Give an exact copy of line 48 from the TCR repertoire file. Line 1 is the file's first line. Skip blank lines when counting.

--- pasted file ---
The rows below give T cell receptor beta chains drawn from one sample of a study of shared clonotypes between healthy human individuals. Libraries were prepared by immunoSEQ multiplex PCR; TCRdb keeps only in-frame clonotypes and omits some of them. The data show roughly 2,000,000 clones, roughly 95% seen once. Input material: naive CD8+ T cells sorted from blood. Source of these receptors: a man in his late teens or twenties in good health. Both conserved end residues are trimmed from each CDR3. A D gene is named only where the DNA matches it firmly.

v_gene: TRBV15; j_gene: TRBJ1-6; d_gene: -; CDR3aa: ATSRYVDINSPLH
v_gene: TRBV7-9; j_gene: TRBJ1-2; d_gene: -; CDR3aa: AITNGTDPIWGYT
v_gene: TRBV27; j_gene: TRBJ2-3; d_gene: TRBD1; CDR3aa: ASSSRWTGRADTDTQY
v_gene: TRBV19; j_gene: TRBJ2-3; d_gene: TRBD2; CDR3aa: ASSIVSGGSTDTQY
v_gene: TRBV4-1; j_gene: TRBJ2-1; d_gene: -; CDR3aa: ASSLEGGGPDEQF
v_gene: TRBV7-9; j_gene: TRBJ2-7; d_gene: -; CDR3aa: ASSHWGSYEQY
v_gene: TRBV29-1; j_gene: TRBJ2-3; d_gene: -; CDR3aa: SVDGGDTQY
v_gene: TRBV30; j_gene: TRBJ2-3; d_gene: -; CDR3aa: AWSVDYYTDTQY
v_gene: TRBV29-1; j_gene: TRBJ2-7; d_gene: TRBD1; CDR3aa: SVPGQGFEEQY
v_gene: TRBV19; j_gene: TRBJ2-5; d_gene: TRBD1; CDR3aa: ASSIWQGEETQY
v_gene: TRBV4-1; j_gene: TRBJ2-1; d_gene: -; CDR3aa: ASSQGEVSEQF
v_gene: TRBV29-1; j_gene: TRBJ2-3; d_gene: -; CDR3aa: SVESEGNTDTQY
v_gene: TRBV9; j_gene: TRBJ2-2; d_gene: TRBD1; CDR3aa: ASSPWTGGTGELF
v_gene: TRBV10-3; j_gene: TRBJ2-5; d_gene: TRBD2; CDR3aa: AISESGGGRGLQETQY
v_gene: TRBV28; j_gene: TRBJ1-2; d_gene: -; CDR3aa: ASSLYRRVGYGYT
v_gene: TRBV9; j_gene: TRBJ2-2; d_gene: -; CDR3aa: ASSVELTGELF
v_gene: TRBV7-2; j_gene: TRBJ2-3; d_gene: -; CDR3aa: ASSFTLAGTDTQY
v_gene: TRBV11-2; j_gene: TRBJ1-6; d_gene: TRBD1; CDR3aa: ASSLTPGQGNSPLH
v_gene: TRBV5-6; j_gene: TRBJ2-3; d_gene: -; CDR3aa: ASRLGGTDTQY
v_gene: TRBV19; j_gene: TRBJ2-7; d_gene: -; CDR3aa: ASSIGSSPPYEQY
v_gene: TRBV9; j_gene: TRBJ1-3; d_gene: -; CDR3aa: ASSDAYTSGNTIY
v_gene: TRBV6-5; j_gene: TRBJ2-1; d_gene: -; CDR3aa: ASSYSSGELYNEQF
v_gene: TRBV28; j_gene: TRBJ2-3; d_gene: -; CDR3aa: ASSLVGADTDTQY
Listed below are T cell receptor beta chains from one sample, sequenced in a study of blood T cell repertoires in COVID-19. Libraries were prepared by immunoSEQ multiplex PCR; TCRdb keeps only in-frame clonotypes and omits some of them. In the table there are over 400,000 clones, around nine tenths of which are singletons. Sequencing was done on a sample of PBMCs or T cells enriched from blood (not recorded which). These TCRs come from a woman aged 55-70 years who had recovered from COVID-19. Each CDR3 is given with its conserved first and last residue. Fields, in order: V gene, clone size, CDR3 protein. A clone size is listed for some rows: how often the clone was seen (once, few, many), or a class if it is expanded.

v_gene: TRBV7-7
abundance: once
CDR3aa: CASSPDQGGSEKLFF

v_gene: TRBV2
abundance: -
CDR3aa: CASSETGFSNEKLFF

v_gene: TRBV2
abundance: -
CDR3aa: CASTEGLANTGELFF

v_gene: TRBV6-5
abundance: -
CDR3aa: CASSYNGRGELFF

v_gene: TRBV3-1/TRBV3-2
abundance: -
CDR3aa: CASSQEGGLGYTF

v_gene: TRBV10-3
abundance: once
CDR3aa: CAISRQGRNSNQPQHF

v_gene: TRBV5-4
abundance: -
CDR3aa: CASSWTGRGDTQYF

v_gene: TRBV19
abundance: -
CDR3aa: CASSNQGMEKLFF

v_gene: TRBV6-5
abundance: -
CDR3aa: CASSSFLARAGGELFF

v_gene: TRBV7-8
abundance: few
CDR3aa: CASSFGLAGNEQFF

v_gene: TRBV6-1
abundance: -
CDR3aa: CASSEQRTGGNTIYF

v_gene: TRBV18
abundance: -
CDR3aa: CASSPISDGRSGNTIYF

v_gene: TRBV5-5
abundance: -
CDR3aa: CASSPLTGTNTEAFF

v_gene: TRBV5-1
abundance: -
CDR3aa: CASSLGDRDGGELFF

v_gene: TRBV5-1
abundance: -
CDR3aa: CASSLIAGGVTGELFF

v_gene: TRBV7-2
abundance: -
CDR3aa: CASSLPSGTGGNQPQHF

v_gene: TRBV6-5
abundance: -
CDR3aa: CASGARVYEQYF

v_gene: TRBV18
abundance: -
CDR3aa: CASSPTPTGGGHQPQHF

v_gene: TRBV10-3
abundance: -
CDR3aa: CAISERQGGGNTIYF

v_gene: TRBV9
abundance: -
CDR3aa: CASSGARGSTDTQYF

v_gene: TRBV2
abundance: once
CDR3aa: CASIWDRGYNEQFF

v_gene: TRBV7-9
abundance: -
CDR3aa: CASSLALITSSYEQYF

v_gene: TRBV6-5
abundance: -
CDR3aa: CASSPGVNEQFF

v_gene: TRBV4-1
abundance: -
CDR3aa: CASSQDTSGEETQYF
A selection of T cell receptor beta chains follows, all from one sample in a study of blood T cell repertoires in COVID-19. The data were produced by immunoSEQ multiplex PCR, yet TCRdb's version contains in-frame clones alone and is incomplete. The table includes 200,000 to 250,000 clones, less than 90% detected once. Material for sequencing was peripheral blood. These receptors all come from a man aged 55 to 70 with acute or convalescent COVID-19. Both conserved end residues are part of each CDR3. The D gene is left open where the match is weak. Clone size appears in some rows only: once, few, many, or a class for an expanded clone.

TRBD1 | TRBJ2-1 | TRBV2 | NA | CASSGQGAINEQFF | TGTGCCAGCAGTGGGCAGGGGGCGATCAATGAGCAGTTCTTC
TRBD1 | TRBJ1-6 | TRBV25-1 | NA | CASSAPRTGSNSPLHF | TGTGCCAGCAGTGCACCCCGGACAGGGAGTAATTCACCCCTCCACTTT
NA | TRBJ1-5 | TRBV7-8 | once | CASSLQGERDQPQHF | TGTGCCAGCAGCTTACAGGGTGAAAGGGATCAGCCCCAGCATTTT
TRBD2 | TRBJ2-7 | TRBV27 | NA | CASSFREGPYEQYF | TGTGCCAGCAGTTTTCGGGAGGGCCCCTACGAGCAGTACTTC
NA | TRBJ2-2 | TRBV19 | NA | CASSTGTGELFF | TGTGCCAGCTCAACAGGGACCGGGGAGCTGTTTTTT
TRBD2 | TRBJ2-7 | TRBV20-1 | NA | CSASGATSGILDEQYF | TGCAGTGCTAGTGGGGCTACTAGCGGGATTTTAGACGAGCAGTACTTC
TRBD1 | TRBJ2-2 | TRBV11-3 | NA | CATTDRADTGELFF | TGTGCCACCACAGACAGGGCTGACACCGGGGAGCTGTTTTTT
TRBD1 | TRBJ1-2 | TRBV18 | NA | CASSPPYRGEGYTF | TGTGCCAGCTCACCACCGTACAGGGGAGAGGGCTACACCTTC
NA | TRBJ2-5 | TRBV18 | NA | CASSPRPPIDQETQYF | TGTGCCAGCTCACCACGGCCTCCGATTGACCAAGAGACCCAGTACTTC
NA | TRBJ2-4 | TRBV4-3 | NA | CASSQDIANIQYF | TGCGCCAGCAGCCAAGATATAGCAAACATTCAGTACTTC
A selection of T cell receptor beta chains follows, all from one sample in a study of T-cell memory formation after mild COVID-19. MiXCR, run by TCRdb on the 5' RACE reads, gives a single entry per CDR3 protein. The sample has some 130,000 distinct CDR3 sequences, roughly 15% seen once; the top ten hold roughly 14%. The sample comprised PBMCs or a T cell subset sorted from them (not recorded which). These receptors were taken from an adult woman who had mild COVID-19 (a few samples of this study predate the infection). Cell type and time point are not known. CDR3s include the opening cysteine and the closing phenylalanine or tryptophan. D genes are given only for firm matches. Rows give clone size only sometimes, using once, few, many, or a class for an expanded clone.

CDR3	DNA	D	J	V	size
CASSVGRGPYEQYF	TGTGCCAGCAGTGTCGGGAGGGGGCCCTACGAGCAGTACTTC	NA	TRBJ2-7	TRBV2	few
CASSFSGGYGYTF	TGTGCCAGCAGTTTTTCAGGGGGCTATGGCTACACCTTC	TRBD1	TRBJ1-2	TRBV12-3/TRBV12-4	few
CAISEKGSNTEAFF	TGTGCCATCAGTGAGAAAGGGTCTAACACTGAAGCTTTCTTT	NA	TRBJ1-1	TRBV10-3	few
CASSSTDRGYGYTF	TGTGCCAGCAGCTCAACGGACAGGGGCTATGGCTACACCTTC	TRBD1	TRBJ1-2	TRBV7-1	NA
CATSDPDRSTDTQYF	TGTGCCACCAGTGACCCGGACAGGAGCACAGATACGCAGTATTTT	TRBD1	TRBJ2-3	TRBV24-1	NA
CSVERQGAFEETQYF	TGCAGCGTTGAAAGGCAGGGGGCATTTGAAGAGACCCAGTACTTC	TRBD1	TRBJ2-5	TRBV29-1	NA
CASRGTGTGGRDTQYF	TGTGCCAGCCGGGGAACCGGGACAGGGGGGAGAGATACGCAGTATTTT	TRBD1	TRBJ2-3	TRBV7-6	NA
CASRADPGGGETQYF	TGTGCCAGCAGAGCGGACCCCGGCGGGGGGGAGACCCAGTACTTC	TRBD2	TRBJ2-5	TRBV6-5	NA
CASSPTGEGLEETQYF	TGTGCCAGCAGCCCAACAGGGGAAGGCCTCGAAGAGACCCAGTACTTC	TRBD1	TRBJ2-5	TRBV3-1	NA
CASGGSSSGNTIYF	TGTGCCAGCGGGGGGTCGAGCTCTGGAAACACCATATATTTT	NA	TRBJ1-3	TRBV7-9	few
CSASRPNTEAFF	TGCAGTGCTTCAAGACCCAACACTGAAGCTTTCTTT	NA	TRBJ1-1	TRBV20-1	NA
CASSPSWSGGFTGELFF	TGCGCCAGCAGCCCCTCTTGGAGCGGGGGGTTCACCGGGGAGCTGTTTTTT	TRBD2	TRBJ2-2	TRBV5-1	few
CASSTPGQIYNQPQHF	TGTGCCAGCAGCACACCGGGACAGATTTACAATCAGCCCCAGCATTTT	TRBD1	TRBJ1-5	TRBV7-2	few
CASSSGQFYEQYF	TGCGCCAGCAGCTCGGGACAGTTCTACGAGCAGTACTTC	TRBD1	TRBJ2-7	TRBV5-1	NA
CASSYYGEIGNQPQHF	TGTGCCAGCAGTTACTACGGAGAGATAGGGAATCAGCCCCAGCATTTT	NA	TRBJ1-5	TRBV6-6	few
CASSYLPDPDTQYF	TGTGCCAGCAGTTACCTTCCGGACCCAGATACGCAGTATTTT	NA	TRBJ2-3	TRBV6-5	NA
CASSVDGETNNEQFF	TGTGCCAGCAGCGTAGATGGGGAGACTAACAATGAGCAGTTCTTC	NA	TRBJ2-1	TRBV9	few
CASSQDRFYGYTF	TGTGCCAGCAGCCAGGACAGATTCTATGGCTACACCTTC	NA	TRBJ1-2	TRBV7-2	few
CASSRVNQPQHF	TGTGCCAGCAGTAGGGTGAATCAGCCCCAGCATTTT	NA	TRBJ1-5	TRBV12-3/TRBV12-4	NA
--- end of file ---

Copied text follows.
abundance: -